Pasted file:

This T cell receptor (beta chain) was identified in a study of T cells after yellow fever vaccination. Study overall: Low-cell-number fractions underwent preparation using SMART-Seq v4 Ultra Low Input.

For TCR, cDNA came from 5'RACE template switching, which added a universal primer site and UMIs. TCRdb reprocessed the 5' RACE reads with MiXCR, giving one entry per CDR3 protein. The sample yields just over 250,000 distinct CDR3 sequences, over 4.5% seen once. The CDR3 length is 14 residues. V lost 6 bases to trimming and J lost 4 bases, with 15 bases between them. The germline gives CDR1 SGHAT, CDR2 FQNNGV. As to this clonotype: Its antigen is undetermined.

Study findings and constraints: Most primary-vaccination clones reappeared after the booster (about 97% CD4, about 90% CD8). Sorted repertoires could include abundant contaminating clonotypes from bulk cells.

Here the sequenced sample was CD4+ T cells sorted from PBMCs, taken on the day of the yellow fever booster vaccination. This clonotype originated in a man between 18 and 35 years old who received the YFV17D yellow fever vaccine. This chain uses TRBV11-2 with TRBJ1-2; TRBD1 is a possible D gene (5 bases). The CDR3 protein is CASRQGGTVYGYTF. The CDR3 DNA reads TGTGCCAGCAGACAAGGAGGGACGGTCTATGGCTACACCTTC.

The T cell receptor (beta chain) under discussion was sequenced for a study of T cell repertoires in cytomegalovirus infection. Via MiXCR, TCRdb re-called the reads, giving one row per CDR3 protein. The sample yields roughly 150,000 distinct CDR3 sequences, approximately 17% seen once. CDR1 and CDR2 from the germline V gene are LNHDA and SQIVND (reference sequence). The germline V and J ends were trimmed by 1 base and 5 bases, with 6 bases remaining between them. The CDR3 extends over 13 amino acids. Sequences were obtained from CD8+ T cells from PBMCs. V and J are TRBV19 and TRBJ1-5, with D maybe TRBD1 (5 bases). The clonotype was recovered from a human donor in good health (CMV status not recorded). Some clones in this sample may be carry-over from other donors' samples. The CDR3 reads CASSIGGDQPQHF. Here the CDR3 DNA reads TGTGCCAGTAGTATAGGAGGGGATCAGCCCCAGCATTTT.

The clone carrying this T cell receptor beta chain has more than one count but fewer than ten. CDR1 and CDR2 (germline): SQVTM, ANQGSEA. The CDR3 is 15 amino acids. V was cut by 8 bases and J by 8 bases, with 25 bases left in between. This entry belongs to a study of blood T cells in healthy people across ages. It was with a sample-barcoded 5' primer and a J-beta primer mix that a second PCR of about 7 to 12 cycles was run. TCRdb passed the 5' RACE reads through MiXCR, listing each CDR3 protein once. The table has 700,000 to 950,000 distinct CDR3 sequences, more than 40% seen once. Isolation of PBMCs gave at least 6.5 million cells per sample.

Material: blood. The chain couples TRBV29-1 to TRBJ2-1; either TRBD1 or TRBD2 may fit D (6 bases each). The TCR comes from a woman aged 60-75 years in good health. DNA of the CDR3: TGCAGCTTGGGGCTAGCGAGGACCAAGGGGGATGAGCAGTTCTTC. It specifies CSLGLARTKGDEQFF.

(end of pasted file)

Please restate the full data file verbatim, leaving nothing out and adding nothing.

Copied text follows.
This T cell receptor (beta chain) was identified in a study of T cells after yellow fever vaccination. Study overall: Low-cell-number fractions underwent preparation using SMART-Seq v4 Ultra Low Input.

For TCR, cDNA came from 5'RACE template switching, which added a universal primer site and UMIs. TCRdb reprocessed the 5' RACE reads with MiXCR, giving one entry per CDR3 protein. The sample yields just over 250,000 distinct CDR3 sequences, over 4.5% seen once. The CDR3 length is 14 residues. V lost 6 bases to trimming and J lost 4 bases, with 15 bases between them. The germline gives CDR1 SGHAT, CDR2 FQNNGV. As to this clonotype: Its antigen is undetermined.

Study findings and constraints: Most primary-vaccination clones reappeared after the booster (about 97% CD4, about 90% CD8). Sorted repertoires could include abundant contaminating clonotypes from bulk cells.

Here the sequenced sample was CD4+ T cells sorted from PBMCs, taken on the day of the yellow fever booster vaccination. This clonotype originated in a man between 18 and 35 years old who received the YFV17D yellow fever vaccine. This chain uses TRBV11-2 with TRBJ1-2; TRBD1 is a possible D gene (5 bases). The CDR3 protein is CASRQGGTVYGYTF. The CDR3 DNA reads TGTGCCAGCAGACAAGGAGGGACGGTCTATGGCTACACCTTC.

The T cell receptor (beta chain) under discussion was sequenced for a study of T cell repertoires in cytomegalovirus infection. Via MiXCR, TCRdb re-called the reads, giving one row per CDR3 protein. The sample yields roughly 150,000 distinct CDR3 sequences, approximately 17% seen once. CDR1 and CDR2 from the germline V gene are LNHDA and SQIVND (reference sequence). The germline V and J ends were trimmed by 1 base and 5 bases, with 6 bases remaining between them. The CDR3 extends over 13 amino acids. Sequences were obtained from CD8+ T cells from PBMCs. V and J are TRBV19 and TRBJ1-5, with D maybe TRBD1 (5 bases). The clonotype was recovered from a human donor in good health (CMV status not recorded). Some clones in this sample may be carry-over from other donors' samples. The CDR3 reads CASSIGGDQPQHF. Here the CDR3 DNA reads TGTGCCAGTAGTATAGGAGGGGATCAGCCCCAGCATTTT.

The clone carrying this T cell receptor beta chain has more than one count but fewer than ten. CDR1 and CDR2 (germline): SQVTM, ANQGSEA. The CDR3 is 15 amino acids. V was cut by 8 bases and J by 8 bases, with 25 bases left in between. This entry belongs to a study of blood T cells in healthy people across ages. It was with a sample-barcoded 5' primer and a J-beta primer mix that a second PCR of about 7 to 12 cycles was run. TCRdb passed the 5' RACE reads through MiXCR, listing each CDR3 protein once. The table has 700,000 to 950,000 distinct CDR3 sequences, more than 40% seen once. Isolation of PBMCs gave at least 6.5 million cells per sample.

Material: blood. The chain couples TRBV29-1 to TRBJ2-1; either TRBD1 or TRBD2 may fit D (6 bases each). The TCR comes from a woman aged 60-75 years in good health. DNA of the CDR3: TGCAGCTTGGGGCTAGCGAGGACCAAGGGGGATGAGCAGTTCTTC. It specifies CSLGLARTKGDEQFF.